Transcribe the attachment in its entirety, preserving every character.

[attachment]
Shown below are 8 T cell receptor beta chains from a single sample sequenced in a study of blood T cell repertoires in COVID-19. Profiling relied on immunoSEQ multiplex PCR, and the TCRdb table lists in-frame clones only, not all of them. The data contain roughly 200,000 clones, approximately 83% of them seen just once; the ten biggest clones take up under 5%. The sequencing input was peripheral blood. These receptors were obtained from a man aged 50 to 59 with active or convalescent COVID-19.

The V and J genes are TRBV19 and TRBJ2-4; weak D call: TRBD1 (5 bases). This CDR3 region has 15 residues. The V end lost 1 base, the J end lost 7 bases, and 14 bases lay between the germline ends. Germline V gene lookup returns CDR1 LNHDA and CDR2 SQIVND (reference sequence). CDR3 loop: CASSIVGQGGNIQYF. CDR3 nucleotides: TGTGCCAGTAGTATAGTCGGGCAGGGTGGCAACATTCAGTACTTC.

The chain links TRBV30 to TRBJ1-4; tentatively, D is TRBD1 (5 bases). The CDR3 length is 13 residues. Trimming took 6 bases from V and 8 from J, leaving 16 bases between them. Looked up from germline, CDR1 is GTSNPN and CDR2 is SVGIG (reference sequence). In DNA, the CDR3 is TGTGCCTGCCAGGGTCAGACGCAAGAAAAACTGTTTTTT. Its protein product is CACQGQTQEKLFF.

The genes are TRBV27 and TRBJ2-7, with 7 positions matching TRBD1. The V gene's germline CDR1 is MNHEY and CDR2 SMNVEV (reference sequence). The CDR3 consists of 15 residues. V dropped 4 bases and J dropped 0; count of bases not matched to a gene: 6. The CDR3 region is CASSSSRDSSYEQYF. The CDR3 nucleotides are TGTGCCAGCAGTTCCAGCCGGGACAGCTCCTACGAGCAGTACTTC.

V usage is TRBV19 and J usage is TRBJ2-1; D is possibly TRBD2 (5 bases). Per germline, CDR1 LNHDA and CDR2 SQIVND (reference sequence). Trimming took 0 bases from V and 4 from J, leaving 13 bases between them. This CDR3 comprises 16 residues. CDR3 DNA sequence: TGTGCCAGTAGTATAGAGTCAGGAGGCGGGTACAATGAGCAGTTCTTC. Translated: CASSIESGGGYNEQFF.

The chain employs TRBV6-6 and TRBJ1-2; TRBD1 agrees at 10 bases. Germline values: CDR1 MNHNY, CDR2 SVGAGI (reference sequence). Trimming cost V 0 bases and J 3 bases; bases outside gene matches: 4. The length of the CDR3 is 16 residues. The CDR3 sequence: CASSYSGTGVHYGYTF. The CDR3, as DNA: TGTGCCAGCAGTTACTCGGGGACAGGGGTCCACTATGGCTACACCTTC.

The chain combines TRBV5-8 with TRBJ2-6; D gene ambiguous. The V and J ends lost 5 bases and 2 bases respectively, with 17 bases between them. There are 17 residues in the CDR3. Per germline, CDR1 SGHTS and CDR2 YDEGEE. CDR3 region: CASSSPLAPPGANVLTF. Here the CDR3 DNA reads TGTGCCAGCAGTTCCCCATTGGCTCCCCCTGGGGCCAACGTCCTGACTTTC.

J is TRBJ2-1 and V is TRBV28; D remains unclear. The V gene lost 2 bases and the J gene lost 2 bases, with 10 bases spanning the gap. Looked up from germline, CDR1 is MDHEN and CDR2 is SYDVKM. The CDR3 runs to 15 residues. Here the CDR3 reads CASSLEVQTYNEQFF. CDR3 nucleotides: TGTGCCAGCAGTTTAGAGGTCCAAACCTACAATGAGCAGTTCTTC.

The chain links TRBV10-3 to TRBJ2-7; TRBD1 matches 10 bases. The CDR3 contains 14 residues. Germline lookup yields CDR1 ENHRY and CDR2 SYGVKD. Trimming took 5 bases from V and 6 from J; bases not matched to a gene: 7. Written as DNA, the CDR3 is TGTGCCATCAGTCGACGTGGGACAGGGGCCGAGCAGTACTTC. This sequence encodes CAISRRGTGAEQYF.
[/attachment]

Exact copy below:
Shown below are 8 T cell receptor beta chains from a single sample sequenced in a study of blood T cell repertoires in COVID-19. Profiling relied on immunoSEQ multiplex PCR, and the TCRdb table lists in-frame clones only, not all of them. The data contain roughly 200,000 clones, approximately 83% of them seen just once; the ten biggest clones take up under 5%. The sequencing input was peripheral blood. These receptors were obtained from a man aged 50 to 59 with active or convalescent COVID-19.

The V and J genes are TRBV19 and TRBJ2-4; weak D call: TRBD1 (5 bases). This CDR3 region has 15 residues. The V end lost 1 base, the J end lost 7 bases, and 14 bases lay between the germline ends. Germline V gene lookup returns CDR1 LNHDA and CDR2 SQIVND (reference sequence). CDR3 loop: CASSIVGQGGNIQYF. CDR3 nucleotides: TGTGCCAGTAGTATAGTCGGGCAGGGTGGCAACATTCAGTACTTC.

The chain links TRBV30 to TRBJ1-4; tentatively, D is TRBD1 (5 bases). The CDR3 length is 13 residues. Trimming took 6 bases from V and 8 from J, leaving 16 bases between them. Looked up from germline, CDR1 is GTSNPN and CDR2 is SVGIG (reference sequence). In DNA, the CDR3 is TGTGCCTGCCAGGGTCAGACGCAAGAAAAACTGTTTTTT. Its protein product is CACQGQTQEKLFF.

The genes are TRBV27 and TRBJ2-7, with 7 positions matching TRBD1. The V gene's germline CDR1 is MNHEY and CDR2 SMNVEV (reference sequence). The CDR3 consists of 15 residues. V dropped 4 bases and J dropped 0; count of bases not matched to a gene: 6. The CDR3 region is CASSSSRDSSYEQYF. The CDR3 nucleotides are TGTGCCAGCAGTTCCAGCCGGGACAGCTCCTACGAGCAGTACTTC.

V usage is TRBV19 and J usage is TRBJ2-1; D is possibly TRBD2 (5 bases). Per germline, CDR1 LNHDA and CDR2 SQIVND (reference sequence). Trimming took 0 bases from V and 4 from J, leaving 13 bases between them. This CDR3 comprises 16 residues. CDR3 DNA sequence: TGTGCCAGTAGTATAGAGTCAGGAGGCGGGTACAATGAGCAGTTCTTC. Translated: CASSIESGGGYNEQFF.

The chain employs TRBV6-6 and TRBJ1-2; TRBD1 agrees at 10 bases. Germline values: CDR1 MNHNY, CDR2 SVGAGI (reference sequence). Trimming cost V 0 bases and J 3 bases; bases outside gene matches: 4. The length of the CDR3 is 16 residues. The CDR3 sequence: CASSYSGTGVHYGYTF. The CDR3, as DNA: TGTGCCAGCAGTTACTCGGGGACAGGGGTCCACTATGGCTACACCTTC.

The chain combines TRBV5-8 with TRBJ2-6; D gene ambiguous. The V and J ends lost 5 bases and 2 bases respectively, with 17 bases between them. There are 17 residues in the CDR3. Per germline, CDR1 SGHTS and CDR2 YDEGEE. CDR3 region: CASSSPLAPPGANVLTF. Here the CDR3 DNA reads TGTGCCAGCAGTTCCCCATTGGCTCCCCCTGGGGCCAACGTCCTGACTTTC.

J is TRBJ2-1 and V is TRBV28; D remains unclear. The V gene lost 2 bases and the J gene lost 2 bases, with 10 bases spanning the gap. Looked up from germline, CDR1 is MDHEN and CDR2 is SYDVKM. The CDR3 runs to 15 residues. Here the CDR3 reads CASSLEVQTYNEQFF. CDR3 nucleotides: TGTGCCAGCAGTTTAGAGGTCCAAACCTACAATGAGCAGTTCTTC.

The chain links TRBV10-3 to TRBJ2-7; TRBD1 matches 10 bases. The CDR3 contains 14 residues. Germline lookup yields CDR1 ENHRY and CDR2 SYGVKD. Trimming took 5 bases from V and 6 from J; bases not matched to a gene: 7. Written as DNA, the CDR3 is TGTGCCATCAGTCGACGTGGGACAGGGGCCGAGCAGTACTTC. This sequence encodes CAISRRGTGAEQYF.